Particles #5: Use で, を, or に to Indicate Place
Updated: May 21, 2021
In Japanese, で is ised to mark the location where an action occurs.
One exception is you can't use で if it is followed by a verb indicating existence (e.g., いる, ある).
Another exception: で is replaced by を when the following verb indicates movement (e.g., 歩く (to walk), 飛ぶ (to fly)).
Use で to Indicate Where an Action Is Performed
Just like the particle に covers several English prepositions when referring to time (see Particles #4: Use に, から, and まで to Explain When Something Occurs), で covers multiple words (e.g., "at" and "by") when referring to place.
As shown below, there are times when で can't be used to mark the place where an action occurs. Still, it is quite versatile in this regard, as shown in the following examples.
We met by the post office.
Let's eat in the car.
I didn't find that book at the library.
When Not to Use で
Use に when the verb indicates existence.
If you simply want to express where something is (as opposed to describing an action), you should mark the place with に instead of で. Most often, this is the case when the verbs いる and ある are involved. However, this rule applies to some other verbs, such as 住む (to live) and 行く (to go).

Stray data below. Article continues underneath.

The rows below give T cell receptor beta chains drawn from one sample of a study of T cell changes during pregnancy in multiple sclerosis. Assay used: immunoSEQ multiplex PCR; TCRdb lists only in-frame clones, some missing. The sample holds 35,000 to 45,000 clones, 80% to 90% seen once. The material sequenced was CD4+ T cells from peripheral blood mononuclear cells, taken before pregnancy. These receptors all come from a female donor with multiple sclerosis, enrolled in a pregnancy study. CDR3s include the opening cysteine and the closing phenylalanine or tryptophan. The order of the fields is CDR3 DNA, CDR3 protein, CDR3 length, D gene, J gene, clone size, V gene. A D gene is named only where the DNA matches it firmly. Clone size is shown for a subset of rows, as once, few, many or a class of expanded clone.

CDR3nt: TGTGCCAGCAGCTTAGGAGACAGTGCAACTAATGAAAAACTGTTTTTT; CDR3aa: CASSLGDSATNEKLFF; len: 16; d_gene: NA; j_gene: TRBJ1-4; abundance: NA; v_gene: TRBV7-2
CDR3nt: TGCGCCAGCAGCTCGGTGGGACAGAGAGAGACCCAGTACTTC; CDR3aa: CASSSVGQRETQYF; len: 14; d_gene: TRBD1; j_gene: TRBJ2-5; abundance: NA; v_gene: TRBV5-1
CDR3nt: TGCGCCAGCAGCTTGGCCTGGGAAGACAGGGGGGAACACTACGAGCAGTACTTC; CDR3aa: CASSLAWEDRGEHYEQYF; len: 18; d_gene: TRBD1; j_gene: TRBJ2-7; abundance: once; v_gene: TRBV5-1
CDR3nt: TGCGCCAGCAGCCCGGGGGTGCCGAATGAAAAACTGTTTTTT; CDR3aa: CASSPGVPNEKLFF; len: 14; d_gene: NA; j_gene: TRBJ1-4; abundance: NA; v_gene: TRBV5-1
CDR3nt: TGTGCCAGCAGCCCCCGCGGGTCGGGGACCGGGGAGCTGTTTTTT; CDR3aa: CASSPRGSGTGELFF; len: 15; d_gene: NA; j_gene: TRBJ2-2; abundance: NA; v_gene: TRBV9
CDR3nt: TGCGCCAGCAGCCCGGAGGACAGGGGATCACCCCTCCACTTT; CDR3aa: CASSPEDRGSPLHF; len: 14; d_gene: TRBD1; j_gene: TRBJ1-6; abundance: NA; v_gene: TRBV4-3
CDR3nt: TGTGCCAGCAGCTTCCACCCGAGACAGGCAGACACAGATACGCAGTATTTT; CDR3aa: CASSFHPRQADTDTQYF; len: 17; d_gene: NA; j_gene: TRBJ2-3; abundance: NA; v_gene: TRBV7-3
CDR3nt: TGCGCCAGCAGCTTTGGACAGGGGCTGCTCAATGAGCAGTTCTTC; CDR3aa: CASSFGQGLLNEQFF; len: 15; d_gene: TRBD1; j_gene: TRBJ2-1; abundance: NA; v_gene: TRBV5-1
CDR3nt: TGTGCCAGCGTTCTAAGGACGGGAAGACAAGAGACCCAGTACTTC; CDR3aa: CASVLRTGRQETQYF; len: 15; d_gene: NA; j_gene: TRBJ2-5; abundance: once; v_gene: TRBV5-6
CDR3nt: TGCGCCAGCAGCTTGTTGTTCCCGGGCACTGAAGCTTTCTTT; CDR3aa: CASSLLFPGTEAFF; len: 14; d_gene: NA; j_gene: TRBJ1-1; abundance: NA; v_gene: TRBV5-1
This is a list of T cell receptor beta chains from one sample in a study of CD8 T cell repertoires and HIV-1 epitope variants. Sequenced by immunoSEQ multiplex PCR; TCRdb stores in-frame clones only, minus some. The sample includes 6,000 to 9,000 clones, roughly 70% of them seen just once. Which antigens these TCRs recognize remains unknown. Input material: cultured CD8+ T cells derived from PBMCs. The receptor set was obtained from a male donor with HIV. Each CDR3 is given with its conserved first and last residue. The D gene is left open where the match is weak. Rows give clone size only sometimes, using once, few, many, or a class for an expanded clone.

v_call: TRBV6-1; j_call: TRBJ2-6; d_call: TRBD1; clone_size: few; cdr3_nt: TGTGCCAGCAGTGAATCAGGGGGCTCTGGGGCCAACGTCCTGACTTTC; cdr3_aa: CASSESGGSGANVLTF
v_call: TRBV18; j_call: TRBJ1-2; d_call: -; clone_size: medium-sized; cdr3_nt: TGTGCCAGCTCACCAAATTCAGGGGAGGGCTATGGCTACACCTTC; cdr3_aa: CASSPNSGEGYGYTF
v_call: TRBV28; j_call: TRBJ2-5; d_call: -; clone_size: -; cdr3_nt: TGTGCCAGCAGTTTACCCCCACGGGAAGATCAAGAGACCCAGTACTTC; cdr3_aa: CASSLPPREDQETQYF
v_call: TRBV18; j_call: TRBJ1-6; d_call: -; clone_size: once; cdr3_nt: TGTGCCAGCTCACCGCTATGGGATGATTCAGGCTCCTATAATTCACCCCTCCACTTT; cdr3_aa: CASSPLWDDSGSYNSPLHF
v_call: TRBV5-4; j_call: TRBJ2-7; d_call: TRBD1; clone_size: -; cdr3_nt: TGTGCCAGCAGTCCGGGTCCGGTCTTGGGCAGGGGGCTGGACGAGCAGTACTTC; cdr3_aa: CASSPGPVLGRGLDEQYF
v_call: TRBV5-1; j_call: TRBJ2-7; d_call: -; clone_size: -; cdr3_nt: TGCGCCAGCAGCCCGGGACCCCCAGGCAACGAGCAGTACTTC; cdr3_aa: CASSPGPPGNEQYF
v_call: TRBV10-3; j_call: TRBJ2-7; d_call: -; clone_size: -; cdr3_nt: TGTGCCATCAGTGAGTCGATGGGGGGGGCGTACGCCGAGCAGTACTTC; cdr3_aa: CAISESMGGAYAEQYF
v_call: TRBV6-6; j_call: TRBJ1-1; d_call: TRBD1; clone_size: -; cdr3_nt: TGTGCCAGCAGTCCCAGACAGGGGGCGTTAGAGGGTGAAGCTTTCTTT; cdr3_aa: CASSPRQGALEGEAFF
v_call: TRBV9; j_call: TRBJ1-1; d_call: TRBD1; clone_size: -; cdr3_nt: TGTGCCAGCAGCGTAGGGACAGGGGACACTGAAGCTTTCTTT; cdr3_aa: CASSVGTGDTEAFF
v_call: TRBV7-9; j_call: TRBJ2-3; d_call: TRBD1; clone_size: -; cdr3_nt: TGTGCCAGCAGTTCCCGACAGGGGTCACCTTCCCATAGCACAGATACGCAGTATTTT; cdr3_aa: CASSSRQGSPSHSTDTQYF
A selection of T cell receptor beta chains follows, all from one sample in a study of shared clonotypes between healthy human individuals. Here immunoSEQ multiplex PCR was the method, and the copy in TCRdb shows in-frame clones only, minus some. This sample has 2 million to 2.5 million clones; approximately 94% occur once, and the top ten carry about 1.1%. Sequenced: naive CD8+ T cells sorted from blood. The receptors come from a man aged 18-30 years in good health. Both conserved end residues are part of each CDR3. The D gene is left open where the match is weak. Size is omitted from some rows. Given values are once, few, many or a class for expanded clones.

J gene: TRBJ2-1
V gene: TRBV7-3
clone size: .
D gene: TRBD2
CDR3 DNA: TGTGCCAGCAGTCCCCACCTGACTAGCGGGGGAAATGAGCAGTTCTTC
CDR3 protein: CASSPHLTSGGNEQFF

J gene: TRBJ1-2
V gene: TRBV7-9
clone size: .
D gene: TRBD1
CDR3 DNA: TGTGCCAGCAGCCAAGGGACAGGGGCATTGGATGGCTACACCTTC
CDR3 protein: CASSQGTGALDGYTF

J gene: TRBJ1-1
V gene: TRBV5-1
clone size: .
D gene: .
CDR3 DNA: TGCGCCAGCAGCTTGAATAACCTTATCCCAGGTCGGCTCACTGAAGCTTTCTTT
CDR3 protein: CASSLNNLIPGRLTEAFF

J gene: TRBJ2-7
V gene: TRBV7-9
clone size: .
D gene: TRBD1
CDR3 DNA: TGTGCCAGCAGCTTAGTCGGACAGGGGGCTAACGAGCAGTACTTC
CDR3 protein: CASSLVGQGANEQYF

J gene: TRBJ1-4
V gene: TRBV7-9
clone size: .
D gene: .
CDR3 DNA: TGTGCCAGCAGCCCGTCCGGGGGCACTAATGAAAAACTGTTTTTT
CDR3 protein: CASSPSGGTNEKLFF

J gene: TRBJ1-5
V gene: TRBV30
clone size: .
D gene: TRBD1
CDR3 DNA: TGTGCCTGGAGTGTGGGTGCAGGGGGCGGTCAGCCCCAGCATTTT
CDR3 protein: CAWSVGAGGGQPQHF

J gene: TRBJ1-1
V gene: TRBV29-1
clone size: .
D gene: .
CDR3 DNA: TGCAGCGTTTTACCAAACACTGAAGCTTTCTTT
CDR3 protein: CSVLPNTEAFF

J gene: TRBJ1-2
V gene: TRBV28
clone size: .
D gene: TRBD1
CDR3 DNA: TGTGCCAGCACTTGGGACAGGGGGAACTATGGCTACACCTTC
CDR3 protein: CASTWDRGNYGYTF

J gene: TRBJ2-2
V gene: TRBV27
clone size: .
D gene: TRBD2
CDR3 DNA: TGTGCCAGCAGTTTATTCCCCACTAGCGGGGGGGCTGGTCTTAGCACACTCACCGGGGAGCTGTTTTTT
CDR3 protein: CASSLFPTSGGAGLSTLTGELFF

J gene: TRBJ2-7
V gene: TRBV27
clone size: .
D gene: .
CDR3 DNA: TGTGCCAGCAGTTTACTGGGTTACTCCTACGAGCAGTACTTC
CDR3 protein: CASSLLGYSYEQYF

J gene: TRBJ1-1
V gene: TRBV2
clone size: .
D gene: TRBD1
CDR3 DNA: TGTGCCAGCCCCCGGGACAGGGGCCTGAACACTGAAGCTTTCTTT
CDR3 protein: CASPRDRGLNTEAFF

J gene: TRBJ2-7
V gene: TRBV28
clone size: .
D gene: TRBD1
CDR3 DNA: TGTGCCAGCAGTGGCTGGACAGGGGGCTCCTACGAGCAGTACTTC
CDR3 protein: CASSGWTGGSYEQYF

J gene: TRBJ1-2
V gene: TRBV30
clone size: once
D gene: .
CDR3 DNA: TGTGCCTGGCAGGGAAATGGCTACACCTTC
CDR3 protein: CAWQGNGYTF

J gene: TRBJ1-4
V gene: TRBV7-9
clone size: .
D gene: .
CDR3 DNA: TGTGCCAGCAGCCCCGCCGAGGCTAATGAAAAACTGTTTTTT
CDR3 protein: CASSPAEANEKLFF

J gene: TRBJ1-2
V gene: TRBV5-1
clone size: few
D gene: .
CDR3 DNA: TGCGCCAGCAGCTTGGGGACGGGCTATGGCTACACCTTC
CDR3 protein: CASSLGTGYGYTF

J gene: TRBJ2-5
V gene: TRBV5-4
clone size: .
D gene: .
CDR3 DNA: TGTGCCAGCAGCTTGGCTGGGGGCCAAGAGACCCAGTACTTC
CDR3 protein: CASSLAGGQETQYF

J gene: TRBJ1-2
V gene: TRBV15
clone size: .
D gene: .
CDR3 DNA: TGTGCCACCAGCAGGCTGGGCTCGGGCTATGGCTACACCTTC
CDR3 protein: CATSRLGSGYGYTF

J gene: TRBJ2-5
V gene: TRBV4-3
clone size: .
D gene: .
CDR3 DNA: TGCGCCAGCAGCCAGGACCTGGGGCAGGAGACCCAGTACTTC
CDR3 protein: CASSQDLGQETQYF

There's milk in the fridge.
I worked at a bookstore last summer.
Use を when the verb indicates movement.
You also can't use で to mark the location where an action occurs if that verb indicates movement through, over, past, etc. that location. In such cases, you should mark the location with を.
I run through my neighbourhood every Saturday.
This rule is a bit confusing since 行く and 来る indicate movement, but sentences containing these verbs include に, not を. So, it's better to think of this as a general rule. As a beginner, I suspect I'll make lots of mistakes with these as I learn.
Also, sometimes, bothで and を are grammatically correct, with the correct choice depending on your intended meaning. This is illustrated in the examples below.
My daughter danced in the park.
My daughter danced through the park (i.e., she danced her way from one side of the park to the other).